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LYRICA NIGHTS–RECREATIONAL PREGABALIN ABUSE IN AN URBAN EMERGENCY DEPARTMENT
  1. J Millar,
  2. S Sadasivan,
  3. N Weatherup,
  4. S Lutton
  1. Emergency Department, Royal Victoria Hospital, Belfast, United Kingdom

Abstract

Objectives & Background Since ‘legal highs' emerged as drugs of abuse in the UK, Emergency Physicians have battled to keep up with the latest drug craze. Whilst many of these drugs present with recognisable toxidromes, the effect of new compounds or medications cannot be readily predicted. In Belfast, we have witnessed a recent increase in the number of patients presenting after recreational abuse of Pregabalin (Lyrica). Patients, state that the medication induces a state similar to drunkenness, hence the street name ‘Budweiser's’. To our knowledge this is the first case series detailing the recreational abuse of Pregabalin, a drug which has become popular in primary care.

Methods We conducted a one year review of all patients presenting to our department after recreational drug abuse. Those who admitted to Pregabalin usage were identified and case notes were reviewed.

Results Between 02/12–02/13, 10 patients presented to our ED following recreational Pregabalin abuse. All were aged between 20 and 35 years of age. Dosages ranged from 500–1400 mg. Six patients presented with seizures (5 of which were ‘first' seizures). Two patients required intubation and ventilation and were admitted to the ICU. In total, nine patients were admitted for a minimum of 24 hours, whilst one patient discharged against advice.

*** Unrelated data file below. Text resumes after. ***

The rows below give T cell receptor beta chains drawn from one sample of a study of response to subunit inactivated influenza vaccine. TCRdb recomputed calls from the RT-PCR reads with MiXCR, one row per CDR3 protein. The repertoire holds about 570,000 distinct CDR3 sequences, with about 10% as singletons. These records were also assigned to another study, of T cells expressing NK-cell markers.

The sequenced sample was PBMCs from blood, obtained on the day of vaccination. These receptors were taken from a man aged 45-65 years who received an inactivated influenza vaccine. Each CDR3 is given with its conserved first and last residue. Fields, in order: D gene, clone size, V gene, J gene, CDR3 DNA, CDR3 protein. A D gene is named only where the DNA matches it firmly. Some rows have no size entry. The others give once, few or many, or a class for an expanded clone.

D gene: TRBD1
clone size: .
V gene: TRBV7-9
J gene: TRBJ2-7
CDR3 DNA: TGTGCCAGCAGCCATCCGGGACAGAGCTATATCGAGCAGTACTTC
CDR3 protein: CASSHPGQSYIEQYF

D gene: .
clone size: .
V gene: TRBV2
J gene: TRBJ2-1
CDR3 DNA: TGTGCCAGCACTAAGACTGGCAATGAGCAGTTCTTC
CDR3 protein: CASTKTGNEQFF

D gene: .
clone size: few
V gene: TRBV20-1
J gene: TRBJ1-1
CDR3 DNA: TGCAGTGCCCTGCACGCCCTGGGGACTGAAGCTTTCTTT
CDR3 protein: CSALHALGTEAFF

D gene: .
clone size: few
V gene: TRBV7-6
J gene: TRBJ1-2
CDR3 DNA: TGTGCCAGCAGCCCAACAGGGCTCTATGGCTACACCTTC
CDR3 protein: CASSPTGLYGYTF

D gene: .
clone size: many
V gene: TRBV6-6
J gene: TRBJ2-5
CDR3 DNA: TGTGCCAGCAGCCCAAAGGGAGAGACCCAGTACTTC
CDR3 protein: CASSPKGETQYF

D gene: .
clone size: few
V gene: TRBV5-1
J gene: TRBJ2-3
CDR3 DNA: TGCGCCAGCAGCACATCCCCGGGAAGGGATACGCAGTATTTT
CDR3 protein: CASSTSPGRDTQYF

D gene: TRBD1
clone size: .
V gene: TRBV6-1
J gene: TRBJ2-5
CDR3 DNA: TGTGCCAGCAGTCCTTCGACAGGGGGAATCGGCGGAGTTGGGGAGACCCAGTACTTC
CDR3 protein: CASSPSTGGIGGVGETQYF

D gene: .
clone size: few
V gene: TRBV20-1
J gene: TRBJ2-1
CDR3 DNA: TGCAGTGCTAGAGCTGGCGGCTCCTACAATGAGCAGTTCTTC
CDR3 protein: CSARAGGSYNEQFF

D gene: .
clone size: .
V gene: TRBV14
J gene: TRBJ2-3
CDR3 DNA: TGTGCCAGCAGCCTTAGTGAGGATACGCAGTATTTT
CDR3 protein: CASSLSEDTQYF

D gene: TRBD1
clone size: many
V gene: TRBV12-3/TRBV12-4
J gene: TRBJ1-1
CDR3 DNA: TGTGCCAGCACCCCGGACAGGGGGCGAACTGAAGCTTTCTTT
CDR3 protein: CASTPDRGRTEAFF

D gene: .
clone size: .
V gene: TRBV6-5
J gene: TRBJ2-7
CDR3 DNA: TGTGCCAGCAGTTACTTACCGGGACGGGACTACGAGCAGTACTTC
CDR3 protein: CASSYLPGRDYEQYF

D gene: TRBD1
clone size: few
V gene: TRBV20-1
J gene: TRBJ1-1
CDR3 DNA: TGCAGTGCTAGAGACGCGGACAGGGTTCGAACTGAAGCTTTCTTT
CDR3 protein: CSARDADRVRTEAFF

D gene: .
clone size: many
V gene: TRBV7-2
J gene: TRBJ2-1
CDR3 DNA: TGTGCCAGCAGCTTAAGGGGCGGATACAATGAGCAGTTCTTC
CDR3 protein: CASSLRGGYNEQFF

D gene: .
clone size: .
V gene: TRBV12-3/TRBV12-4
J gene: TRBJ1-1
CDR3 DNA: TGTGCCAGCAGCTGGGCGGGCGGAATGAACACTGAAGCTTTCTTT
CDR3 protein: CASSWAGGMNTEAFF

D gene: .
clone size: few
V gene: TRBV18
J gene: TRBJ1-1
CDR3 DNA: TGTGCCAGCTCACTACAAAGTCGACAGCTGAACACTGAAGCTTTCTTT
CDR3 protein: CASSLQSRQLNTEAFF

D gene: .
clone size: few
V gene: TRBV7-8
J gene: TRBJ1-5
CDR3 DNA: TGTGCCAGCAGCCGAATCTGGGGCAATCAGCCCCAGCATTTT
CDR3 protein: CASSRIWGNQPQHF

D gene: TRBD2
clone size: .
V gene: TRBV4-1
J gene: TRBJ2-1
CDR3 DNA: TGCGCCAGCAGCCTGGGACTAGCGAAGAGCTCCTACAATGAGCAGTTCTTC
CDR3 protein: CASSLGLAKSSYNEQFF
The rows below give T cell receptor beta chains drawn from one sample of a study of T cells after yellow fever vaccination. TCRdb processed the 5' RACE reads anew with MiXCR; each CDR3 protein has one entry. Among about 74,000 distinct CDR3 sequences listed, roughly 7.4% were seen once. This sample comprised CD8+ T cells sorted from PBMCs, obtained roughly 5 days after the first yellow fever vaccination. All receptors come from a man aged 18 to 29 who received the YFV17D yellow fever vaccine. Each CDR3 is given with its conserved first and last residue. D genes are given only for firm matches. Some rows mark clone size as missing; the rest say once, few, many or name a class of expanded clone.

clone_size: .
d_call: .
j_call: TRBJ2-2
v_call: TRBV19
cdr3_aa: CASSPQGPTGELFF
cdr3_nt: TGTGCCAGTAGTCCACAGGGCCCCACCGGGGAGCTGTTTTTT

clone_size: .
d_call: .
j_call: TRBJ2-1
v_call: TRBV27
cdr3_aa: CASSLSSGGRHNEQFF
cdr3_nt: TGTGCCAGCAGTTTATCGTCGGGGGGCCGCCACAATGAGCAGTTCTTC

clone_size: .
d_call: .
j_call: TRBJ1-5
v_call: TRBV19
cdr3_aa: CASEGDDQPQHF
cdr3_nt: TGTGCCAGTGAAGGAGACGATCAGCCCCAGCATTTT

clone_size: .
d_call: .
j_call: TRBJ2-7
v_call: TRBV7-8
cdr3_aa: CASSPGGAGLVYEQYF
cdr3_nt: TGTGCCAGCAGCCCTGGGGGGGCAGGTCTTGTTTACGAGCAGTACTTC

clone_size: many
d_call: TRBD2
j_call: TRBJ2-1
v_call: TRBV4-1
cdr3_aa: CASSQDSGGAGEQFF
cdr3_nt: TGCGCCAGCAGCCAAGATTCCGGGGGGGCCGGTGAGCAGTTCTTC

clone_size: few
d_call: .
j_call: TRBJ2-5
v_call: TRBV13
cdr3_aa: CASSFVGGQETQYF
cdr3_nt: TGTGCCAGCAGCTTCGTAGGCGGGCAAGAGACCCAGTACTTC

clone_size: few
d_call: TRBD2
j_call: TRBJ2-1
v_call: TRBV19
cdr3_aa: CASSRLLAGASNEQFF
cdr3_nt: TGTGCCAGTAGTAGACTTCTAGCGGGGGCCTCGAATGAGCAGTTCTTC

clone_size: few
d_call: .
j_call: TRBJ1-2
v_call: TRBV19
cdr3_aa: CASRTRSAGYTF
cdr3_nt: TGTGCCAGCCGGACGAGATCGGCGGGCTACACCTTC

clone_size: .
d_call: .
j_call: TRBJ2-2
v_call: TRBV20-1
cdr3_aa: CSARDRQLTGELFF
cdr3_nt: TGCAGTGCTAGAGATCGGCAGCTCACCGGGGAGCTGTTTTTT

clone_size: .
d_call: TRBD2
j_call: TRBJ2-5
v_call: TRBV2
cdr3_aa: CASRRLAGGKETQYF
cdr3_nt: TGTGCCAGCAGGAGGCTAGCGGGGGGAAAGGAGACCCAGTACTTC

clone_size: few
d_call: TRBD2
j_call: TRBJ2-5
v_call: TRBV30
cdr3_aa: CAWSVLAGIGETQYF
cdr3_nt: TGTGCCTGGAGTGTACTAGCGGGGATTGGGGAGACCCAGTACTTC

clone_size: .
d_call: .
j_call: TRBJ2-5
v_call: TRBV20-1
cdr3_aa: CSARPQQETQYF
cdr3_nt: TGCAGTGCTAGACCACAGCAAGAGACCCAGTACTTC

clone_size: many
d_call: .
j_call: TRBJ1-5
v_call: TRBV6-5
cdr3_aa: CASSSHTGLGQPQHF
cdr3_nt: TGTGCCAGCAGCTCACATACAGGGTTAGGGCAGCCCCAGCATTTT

Conclusion Emergency Physicians should be aware of the current use of Pregabalin as a recreational drug. Patients are either taking tablets whole or cutting and snorting them. 60% of patients in this case series presented to the ED with seizures and 20% required ICU admission. We recommend that patients who present with potential Lyrica toxicity should be admitted for observation with the treating physician being mindful of the potential for seizure activity.

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